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Exclusive interview with artist, Arizona Carr!

Today we're speaking with Arizona Carr, a Birmingham-based artist who has quickly built up a loyal following since she started painting nudes following a Sophie Tea Instagram tutorial in 2020. We discuss the ways in which she's carving out her own style, the point at which her work became more than just a hobby, and how she's helping to bring out people's 'inner Beyoncé'!

Britain Uncovered: Hi Arizona! Through your impressive portfolio of body positivity artwork, you’ve quickly built up a strong and loyal following – amassing some 3,000 Instagram followers in little over three months (not to mention the accompanying sales!) Are we right in thinking that this all came about thanks to Sophie Tea’s tutorial drawing class that took place last November?


Arizona: Hello! Haha, yes it has been a bit of a crazy ride over the last couple of months, I can’t believe how fast my page has grown, it’s been amazing!


Yes, that’s absolutely right! I’ve followed Sophie Tea for a long time – she actually went to the same university as me (in the year above), although our paths never crossed, so a mutual friend introduced me to her work back when she was just starting out with her animal paintings! I’ve literally watched her progress in awe over the last few years (her abstract era with the pour art was my absolute favourite to date!) The way she experiments with colours and techniques is what I love so much, from the brush strokes to the splats and the drips. She’s always got the perfect balance of chaos and detail, I love it.


Usually I’d just watch her videos and think, ‘How on earth does she do it?!’ So when she held the tutorial, I thought, this is my chance to find out! It was perfect as well – she held the tutorial on the day before my birthday, and with being stuck in lockdown with zero actual birthday plans, it provided the perfect way to celebrate! So I ordered all the stuff on her list and convinced my boyfriend to do the class with me on our little dining table in the kitchen! Before doing the tutorial, I didn’t really know I had it in me! I’d done art before – I studied it at A-Level, and done the odd painting here and there with my Dad who is also an artist (@davidcarrartist) – but had the stars not aligned that day, I may never have even given nudes a go!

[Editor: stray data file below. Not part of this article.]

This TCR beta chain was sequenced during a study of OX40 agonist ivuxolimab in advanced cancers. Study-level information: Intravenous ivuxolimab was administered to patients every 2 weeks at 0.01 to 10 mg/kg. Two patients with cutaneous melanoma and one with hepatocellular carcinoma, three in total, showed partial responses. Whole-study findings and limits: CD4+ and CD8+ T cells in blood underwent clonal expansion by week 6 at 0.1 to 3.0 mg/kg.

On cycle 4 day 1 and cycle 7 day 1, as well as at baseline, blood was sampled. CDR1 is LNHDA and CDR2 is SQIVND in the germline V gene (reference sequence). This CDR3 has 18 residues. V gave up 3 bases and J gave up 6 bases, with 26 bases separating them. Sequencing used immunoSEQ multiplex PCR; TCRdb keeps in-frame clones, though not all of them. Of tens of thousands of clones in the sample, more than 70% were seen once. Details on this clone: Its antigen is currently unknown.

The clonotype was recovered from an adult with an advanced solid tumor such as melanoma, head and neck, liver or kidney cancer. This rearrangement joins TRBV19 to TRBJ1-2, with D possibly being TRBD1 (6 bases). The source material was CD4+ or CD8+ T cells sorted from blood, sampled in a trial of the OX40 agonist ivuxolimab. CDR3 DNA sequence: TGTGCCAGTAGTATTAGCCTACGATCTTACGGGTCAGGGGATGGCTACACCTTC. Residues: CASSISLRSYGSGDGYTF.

Britain Uncovered: With Sophie’s tutorial providing some newfound inspiration, you set about creating some of your own artwork that seeks to provide the viewer with a similar sense of empowerment and positivity. When you first started, did you have any inkling that your paintings would be so well received, and at what point did you realise that this could potentially become more than just a hobby?


Arizona: No, I had no idea at all! It wasn’t until a complete stranger messaged me out of the blue asking to buy one of my paintings! I had complete imposter syndrome; I genuinely couldn’t believe someone had stumbled across my page and wanted to give me money for one of my paintings.


Up until that point, I’d literally been giving them away free to people as gifts (mostly to my Mam – she is my biggest fan and she has about nine of my paintings up in her house!!) And then I did a giveaway in December to celebrate hitting 100 followers, and that’s when the interest really started to ramp up, so I thought, maybe I can make something of this! Seeing complete strangers entering my little competition was just the most bizarre feeling in the world. I really got quite emotional that day!

Britian Uncovered: Despite being a self-confessed Sophie Tea “fan girl” and noting her as one of your main inspirations alongside your art, there’s still been a little criticism from people who think that you are stealing her work or even breaking the law due to the likenesses! You addressed this in a fairly lengthy Instagram story and made the decision to phase out certain ‘boob and bum’ poses as a result – but how difficult was it to deal with these types of comments, and did it deter you from carrying on with the work you were doing?